Deterioration of brain cells in Parkinson's disease is slowed by blocking the Bach1 protein, preclinical study shows

colorful illustrationbn of a brain designed to look futuristic

by Matt Greseth

Parkinson’s disease is the most common neurodegenerative movement disorder, afflicting more than 10 million people worldwide and more than one million Americans. While there is no cure for Parkinson’s, current therapies focus on treating motor symptoms and fail to reverse, or even address, the underlying neurological damage.

In a new study, researchers at MUSC have identified a novel role for the regulatory protein Bach1 in Parkinson’s Disease. Their results, published in the Proceedings of the National Academy of Sciences, showed that levels of Bach1 were increased in postmortem Parkinson’s Disease-affected brains, and that cells without Bach1 were protected from the damages that accumulate in Parkinson’s. In collaboration with vTv Therapeutics, they identified a potent inhibitor of Bach1, called HPPE, that protected cells from inflammation and the buildup of toxic oxidative stress when administered either before or after the onset of disease symptoms.

“This is the first evidence that Bach1 is dysregulated in Parkinson’s disease,” said Bobby Thomas, Ph.D., professor of Pediatrics in the College of Medicine and the SmartState COEE Endowed Chair in Pediatric Neurotherapeutics.

In Parkinson’s, brain cells that produce the chemical messenger dopamine begin to die as the disease progresses, resulting in tremors and other disruptions to motor function. Additionally, as we age, neurons accumulate damage through inflammation and the buildup of toxic oxidative stress.

There are many genes that combat these destructive pathways, many of which are controlled by two key proteins: Nrf2 and Bach1. Nrf2 functions to turn on the expression of over 250 genes that are involved in protecting the cell from these stressors. Conversely, Bach1 prevents these genes from being activated. 

Thomas’ lab found that levels of Bach1 are increased in autopsied brains of patients with Parkinson’s, as well as toxin-based preclinical disease models, suggesting that high levels of Bach1 may contribute to the disease’s pathophysiology. To confirm this, the researchers depleted Bach1 in a Parkinson’s Disease mouse model and showed that dopamine-producing neurons were protected from some of the destructive stress pathways.

To determine how the loss of Bach1 protected neurons from accumulated stress, they analyzed the entire genome of brains from Bach1-depleted mice and looked at which genes were activated. 

Dopamine producing brain cells (stained brown) were protected with HPPE (right panels) in neurotoxin-based PD model (MPTP; bottom) compared to vehicle control cells (left panels).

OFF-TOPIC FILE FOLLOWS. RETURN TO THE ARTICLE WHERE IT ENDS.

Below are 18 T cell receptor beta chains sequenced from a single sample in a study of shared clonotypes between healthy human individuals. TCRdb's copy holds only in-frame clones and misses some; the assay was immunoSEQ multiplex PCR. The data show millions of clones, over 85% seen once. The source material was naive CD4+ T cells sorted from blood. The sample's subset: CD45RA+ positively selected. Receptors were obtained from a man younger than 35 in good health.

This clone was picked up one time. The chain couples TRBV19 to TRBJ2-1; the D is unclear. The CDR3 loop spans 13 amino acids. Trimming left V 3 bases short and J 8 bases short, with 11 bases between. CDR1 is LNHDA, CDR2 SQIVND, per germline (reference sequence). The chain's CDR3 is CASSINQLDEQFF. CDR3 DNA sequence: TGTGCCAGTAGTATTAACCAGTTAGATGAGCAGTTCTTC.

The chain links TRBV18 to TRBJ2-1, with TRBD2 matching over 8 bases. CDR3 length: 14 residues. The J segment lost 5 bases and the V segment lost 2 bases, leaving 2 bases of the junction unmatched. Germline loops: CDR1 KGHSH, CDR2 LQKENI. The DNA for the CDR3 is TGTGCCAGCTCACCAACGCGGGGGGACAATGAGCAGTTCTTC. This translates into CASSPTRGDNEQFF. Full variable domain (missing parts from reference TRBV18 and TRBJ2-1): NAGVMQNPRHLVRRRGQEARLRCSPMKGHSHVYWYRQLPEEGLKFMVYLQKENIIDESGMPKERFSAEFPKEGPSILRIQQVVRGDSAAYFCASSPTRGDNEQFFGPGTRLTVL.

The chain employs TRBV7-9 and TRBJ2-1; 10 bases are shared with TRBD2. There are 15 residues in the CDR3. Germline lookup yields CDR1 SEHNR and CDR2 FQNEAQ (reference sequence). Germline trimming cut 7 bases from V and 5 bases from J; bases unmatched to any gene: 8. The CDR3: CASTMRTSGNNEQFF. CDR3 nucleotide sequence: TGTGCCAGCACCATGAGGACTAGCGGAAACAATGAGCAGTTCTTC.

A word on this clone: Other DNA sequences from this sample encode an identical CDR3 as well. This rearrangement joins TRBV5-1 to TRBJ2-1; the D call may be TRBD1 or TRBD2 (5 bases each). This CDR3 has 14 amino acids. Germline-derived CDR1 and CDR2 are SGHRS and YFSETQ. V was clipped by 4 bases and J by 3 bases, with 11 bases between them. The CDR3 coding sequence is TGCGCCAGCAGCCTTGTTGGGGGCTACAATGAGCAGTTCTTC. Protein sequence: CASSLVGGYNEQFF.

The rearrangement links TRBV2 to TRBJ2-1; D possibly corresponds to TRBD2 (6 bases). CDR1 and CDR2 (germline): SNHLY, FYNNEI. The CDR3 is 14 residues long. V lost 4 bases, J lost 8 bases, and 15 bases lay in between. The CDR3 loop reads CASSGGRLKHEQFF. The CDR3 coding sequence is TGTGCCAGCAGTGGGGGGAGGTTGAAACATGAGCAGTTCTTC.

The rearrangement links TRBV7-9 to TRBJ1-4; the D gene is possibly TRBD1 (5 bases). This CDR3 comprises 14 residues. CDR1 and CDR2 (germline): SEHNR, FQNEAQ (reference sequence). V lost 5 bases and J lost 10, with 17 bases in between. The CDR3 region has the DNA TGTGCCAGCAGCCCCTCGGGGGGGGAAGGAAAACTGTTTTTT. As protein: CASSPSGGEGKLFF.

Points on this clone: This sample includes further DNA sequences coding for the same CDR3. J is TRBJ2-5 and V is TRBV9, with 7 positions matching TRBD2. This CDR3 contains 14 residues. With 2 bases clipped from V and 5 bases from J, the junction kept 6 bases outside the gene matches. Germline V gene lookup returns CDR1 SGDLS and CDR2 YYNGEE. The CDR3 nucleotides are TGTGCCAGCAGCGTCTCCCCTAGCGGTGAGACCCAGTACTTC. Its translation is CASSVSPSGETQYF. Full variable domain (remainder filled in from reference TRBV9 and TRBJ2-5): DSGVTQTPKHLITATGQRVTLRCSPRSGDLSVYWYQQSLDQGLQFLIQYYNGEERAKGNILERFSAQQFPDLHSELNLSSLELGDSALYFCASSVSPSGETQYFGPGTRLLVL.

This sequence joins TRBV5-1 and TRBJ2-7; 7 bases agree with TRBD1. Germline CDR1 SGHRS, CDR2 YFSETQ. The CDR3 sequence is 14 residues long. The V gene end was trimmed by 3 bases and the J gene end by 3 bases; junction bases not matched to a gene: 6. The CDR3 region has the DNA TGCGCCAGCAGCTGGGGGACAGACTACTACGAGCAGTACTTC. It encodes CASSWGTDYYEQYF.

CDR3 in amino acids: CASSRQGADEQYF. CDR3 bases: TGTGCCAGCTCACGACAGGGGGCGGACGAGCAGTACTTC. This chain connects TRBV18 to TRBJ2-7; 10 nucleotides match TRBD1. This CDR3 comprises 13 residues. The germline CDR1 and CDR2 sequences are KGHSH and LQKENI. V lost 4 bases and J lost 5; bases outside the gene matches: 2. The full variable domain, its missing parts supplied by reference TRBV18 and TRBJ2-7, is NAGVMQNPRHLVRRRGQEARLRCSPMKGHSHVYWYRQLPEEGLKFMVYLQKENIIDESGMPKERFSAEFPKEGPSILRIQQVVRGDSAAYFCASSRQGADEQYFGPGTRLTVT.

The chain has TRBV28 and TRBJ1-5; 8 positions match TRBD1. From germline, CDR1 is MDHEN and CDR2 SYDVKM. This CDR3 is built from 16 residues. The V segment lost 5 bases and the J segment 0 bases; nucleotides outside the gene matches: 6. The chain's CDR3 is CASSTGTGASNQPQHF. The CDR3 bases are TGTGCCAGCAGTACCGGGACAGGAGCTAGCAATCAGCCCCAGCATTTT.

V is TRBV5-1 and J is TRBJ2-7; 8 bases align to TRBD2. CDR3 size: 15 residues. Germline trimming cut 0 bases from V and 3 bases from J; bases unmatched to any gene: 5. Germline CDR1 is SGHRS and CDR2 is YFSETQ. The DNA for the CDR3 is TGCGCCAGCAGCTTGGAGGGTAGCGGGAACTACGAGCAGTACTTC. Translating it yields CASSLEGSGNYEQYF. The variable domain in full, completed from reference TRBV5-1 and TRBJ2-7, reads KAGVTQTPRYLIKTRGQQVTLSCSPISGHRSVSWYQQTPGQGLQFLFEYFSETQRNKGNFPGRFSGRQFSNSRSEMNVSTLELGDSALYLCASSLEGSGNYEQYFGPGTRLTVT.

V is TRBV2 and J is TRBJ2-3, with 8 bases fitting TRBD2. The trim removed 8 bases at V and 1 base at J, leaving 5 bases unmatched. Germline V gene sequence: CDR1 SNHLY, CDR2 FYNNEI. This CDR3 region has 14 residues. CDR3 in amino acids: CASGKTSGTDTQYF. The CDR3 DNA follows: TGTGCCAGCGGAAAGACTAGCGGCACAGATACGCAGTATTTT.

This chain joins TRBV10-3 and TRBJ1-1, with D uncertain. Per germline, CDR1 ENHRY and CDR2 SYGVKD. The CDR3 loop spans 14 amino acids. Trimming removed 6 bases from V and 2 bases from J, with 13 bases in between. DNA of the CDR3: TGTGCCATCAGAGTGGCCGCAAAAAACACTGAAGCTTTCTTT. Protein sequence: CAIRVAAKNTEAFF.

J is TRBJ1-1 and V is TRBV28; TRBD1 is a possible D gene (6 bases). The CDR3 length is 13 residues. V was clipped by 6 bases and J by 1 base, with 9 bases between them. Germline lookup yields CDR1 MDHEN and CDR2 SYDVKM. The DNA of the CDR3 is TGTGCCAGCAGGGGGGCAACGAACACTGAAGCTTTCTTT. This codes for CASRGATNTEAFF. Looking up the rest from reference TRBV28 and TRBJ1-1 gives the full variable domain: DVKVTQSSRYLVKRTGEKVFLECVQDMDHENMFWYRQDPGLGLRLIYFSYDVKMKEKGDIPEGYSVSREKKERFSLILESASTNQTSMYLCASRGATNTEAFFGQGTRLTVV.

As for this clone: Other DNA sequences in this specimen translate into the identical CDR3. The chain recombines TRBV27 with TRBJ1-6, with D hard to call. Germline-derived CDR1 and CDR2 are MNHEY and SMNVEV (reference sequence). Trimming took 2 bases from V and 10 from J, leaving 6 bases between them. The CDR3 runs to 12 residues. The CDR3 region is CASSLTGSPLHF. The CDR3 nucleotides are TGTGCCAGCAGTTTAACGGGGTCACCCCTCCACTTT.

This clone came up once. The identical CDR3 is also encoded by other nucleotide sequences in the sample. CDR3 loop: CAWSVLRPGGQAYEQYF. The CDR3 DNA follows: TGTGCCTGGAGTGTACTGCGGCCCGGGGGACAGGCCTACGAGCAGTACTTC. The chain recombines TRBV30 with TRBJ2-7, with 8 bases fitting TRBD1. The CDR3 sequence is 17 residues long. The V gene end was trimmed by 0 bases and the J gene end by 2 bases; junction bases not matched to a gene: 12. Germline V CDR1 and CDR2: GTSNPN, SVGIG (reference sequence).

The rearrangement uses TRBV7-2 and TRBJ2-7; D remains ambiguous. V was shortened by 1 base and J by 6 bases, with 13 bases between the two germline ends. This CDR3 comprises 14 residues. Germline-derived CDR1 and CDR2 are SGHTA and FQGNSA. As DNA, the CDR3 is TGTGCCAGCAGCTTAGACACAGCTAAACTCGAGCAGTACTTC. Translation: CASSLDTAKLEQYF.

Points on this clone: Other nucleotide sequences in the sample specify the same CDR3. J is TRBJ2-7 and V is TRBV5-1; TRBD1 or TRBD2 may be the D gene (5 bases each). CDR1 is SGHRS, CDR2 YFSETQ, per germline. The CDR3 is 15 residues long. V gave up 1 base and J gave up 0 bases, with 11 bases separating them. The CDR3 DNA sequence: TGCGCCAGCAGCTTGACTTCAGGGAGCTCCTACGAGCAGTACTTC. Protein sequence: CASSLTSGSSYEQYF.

“What we found was that Bach1 not only represses the expression of protective genes that are under the control of Nrf2, but it also regulates the expression of many other genes not directly regulated by Nrf2,” said Thomas. “So there are additional advantages to inhibiting Bach1 besides just activating Nrf2. Ideally you would want a drug that inhibits Bach1 and also activates Nrf2.”

To that end, Thomas partnered with the North Carolina-based company vTv Therapeutics to develop Bach1 inhibitors. Using its proprietary TTP Translational Technology platform, vTv discovered several potential candidates that were validated by Thomas. The top candidate, HPPE, functioned as a superior Bach1 inhibitor in in vitro models. Importantly, HPPE was also a potent activator of Nrf2.

Therefore, pharmacological intervention using HPPE provided the dual benefit of stabilizing Nrf2 and inhibiting Bach1. But how would HPPE work in a preclinical Parkinson’s Disease mouse model? 

The effectiveness of HPPE was tested in a neurotoxin-based Parkinson’s Disease mouse model. HPPE alleviated toxin-induced Parkinson’s symptoms when given either before the induction of disease or after the onset of disease symptoms. Further analyses showed that HPPE protects neurons from destructive pathways by turning on antioxidant genes and turning off pro-inflammatory genes.

Interestingly, HPPE worked better at protecting neurons than current FDA-approved Nrf2 activators, such as Tecfidera (dimethyl fumarate). Current activators function as electrophiles – they permanently bind to and modify proteins which can lead to cellular toxicity or activation of the immune system – and have many side effects.

“The most interesting aspect of the study is that the Bach1 inhibitor is a non-electrophile, so it doesn’t work like the FDA-approved Nrf2 activators,” said Thomas. “As a result of this difference, hopefully, HPPE will not demonstrate as many side effects.”

Disruption of Bach1 and the simultaneous activation of Nrf2 clearly provide a strong basis for using HPPE as a potential therapeutic in Parkinson’s. But several questions remain unanswered. While there were no side effects observed with acute treatment using HPPE in the disease mouse model, one key goal moving forward is to determine what impacts, if any, long-term use of HPPE might have. Another key question centers on the benefits of modulating this pathway in more chronic models of Parkinson’s, other cell types in the brain and potentially other dementias.

“This pathway may be beneficial whenever you have impairments in anti-inflammatory pathways or mitochondrial dysfunctions,” said Thomas. “I think any disease that has these kinds of etiologies would benefit from modulating this pathway.”